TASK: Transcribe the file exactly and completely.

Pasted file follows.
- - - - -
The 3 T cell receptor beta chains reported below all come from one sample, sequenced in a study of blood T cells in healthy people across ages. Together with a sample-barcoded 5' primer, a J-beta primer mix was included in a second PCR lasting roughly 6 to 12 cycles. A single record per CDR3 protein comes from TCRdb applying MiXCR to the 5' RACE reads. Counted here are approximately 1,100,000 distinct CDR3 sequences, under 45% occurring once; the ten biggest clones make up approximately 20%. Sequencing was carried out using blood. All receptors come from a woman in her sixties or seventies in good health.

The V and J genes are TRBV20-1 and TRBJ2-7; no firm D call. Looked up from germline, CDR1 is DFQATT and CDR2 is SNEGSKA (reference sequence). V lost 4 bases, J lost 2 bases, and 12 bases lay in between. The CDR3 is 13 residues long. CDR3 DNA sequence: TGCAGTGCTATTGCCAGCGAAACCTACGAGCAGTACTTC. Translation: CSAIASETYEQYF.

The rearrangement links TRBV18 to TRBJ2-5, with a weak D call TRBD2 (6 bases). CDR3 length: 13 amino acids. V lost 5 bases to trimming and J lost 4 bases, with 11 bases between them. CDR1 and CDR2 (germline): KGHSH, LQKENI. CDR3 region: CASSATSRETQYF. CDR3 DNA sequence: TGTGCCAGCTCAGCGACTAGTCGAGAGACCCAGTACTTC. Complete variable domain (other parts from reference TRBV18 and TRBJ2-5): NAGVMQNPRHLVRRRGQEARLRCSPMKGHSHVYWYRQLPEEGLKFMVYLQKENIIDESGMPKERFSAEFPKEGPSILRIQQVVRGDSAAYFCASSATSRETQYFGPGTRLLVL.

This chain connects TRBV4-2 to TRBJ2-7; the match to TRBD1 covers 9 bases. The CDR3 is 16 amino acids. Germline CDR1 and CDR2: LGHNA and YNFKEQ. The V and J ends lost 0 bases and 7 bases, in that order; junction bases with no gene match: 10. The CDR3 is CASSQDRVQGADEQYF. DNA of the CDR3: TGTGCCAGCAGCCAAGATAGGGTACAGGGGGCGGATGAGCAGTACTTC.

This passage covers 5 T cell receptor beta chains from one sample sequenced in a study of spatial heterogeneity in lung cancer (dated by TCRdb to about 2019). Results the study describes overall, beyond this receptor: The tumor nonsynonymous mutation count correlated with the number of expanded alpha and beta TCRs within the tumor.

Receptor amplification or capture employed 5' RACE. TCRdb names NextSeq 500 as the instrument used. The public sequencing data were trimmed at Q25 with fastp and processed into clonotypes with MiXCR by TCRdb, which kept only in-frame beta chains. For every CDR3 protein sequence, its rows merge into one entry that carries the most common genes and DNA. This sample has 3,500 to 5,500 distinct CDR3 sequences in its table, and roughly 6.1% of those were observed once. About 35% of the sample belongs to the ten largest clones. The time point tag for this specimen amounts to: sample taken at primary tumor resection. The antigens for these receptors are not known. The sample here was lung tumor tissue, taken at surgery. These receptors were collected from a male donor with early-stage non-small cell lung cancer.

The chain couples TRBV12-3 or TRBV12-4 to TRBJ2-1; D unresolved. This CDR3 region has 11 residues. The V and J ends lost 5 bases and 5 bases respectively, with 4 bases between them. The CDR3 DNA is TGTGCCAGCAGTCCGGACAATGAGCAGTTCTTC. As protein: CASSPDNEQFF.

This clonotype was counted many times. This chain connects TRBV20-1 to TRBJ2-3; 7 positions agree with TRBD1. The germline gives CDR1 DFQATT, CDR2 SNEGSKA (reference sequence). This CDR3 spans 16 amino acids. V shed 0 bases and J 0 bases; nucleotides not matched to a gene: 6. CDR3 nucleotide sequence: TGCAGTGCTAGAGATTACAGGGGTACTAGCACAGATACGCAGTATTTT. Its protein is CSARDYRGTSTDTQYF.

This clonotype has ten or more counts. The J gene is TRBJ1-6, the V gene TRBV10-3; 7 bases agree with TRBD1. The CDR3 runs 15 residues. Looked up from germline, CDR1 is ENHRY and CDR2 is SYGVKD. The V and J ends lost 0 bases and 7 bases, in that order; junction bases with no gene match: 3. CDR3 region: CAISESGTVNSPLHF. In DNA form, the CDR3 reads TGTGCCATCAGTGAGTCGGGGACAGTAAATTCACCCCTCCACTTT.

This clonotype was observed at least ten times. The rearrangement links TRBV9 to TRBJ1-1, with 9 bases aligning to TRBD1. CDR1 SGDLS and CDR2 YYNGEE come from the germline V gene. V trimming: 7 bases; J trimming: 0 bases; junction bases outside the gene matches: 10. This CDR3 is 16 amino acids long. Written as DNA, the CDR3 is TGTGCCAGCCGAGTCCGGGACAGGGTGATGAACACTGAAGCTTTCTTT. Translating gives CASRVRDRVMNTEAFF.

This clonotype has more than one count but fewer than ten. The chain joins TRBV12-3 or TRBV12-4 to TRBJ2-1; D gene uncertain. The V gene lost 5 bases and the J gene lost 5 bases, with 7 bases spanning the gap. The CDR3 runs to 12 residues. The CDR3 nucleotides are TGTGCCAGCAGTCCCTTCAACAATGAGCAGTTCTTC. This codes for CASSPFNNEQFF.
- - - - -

The 3 T cell receptor beta chains reported below all come from one sample, sequenced in a study of blood T cells in healthy people across ages. Together with a sample-barcoded 5' primer, a J-beta primer mix was included in a second PCR lasting roughly 6 to 12 cycles. A single record per CDR3 protein comes from TCRdb applying MiXCR to the 5' RACE reads. Counted here are approximately 1,100,000 distinct CDR3 sequences, under 45% occurring once; the ten biggest clones make up approximately 20%. Sequencing was carried out using blood. All receptors come from a woman in her sixties or seventies in good health.

The V and J genes are TRBV20-1 and TRBJ2-7; no firm D call. Looked up from germline, CDR1 is DFQATT and CDR2 is SNEGSKA (reference sequence). V lost 4 bases, J lost 2 bases, and 12 bases lay in between. The CDR3 is 13 residues long. CDR3 DNA sequence: TGCAGTGCTATTGCCAGCGAAACCTACGAGCAGTACTTC. Translation: CSAIASETYEQYF.

The rearrangement links TRBV18 to TRBJ2-5, with a weak D call TRBD2 (6 bases). CDR3 length: 13 amino acids. V lost 5 bases to trimming and J lost 4 bases, with 11 bases between them. CDR1 and CDR2 (germline): KGHSH, LQKENI. CDR3 region: CASSATSRETQYF. CDR3 DNA sequence: TGTGCCAGCTCAGCGACTAGTCGAGAGACCCAGTACTTC. Complete variable domain (other parts from reference TRBV18 and TRBJ2-5): NAGVMQNPRHLVRRRGQEARLRCSPMKGHSHVYWYRQLPEEGLKFMVYLQKENIIDESGMPKERFSAEFPKEGPSILRIQQVVRGDSAAYFCASSATSRETQYFGPGTRLLVL.

This chain connects TRBV4-2 to TRBJ2-7; the match to TRBD1 covers 9 bases. The CDR3 is 16 amino acids. Germline CDR1 and CDR2: LGHNA and YNFKEQ. The V and J ends lost 0 bases and 7 bases, in that order; junction bases with no gene match: 10. The CDR3 is CASSQDRVQGADEQYF. DNA of the CDR3: TGTGCCAGCAGCCAAGATAGGGTACAGGGGGCGGATGAGCAGTACTTC.

This passage covers 5 T cell receptor beta chains from one sample sequenced in a study of spatial heterogeneity in lung cancer (dated by TCRdb to about 2019). Results the study describes overall, beyond this receptor: The tumor nonsynonymous mutation count correlated with the number of expanded alpha and beta TCRs within the tumor.

Receptor amplification or capture employed 5' RACE. TCRdb names NextSeq 500 as the instrument used. The public sequencing data were trimmed at Q25 with fastp and processed into clonotypes with MiXCR by TCRdb, which kept only in-frame beta chains. For every CDR3 protein sequence, its rows merge into one entry that carries the most common genes and DNA. This sample has 3,500 to 5,500 distinct CDR3 sequences in its table, and roughly 6.1% of those were observed once. About 35% of the sample belongs to the ten largest clones. The time point tag for this specimen amounts to: sample taken at primary tumor resection. The antigens for these receptors are not known. The sample here was lung tumor tissue, taken at surgery. These receptors were collected from a male donor with early-stage non-small cell lung cancer.

The chain couples TRBV12-3 or TRBV12-4 to TRBJ2-1; D unresolved. This CDR3 region has 11 residues. The V and J ends lost 5 bases and 5 bases respectively, with 4 bases between them. The CDR3 DNA is TGTGCCAGCAGTCCGGACAATGAGCAGTTCTTC. As protein: CASSPDNEQFF.

This clonotype was counted many times. This chain connects TRBV20-1 to TRBJ2-3; 7 positions agree with TRBD1. The germline gives CDR1 DFQATT, CDR2 SNEGSKA (reference sequence). This CDR3 spans 16 amino acids. V shed 0 bases and J 0 bases; nucleotides not matched to a gene: 6. CDR3 nucleotide sequence: TGCAGTGCTAGAGATTACAGGGGTACTAGCACAGATACGCAGTATTTT. Its protein is CSARDYRGTSTDTQYF.

This clonotype has ten or more counts. The J gene is TRBJ1-6, the V gene TRBV10-3; 7 bases agree with TRBD1. The CDR3 runs 15 residues. Looked up from germline, CDR1 is ENHRY and CDR2 is SYGVKD. The V and J ends lost 0 bases and 7 bases, in that order; junction bases with no gene match: 3. CDR3 region: CAISESGTVNSPLHF. In DNA form, the CDR3 reads TGTGCCATCAGTGAGTCGGGGACAGTAAATTCACCCCTCCACTTT.

This clonotype was observed at least ten times. The rearrangement links TRBV9 to TRBJ1-1, with 9 bases aligning to TRBD1. CDR1 SGDLS and CDR2 YYNGEE come from the germline V gene. V trimming: 7 bases; J trimming: 0 bases; junction bases outside the gene matches: 10. This CDR3 is 16 amino acids long. Written as DNA, the CDR3 is TGTGCCAGCCGAGTCCGGGACAGGGTGATGAACACTGAAGCTTTCTTT. Translating gives CASRVRDRVMNTEAFF.

This clonotype has more than one count but fewer than ten. The chain joins TRBV12-3 or TRBV12-4 to TRBJ2-1; D gene uncertain. The V gene lost 5 bases and the J gene lost 5 bases, with 7 bases spanning the gap. The CDR3 runs to 12 residues. The CDR3 nucleotides are TGTGCCAGCAGTCCCTTCAACAATGAGCAGTTCTTC. This codes for CASSPFNNEQFF.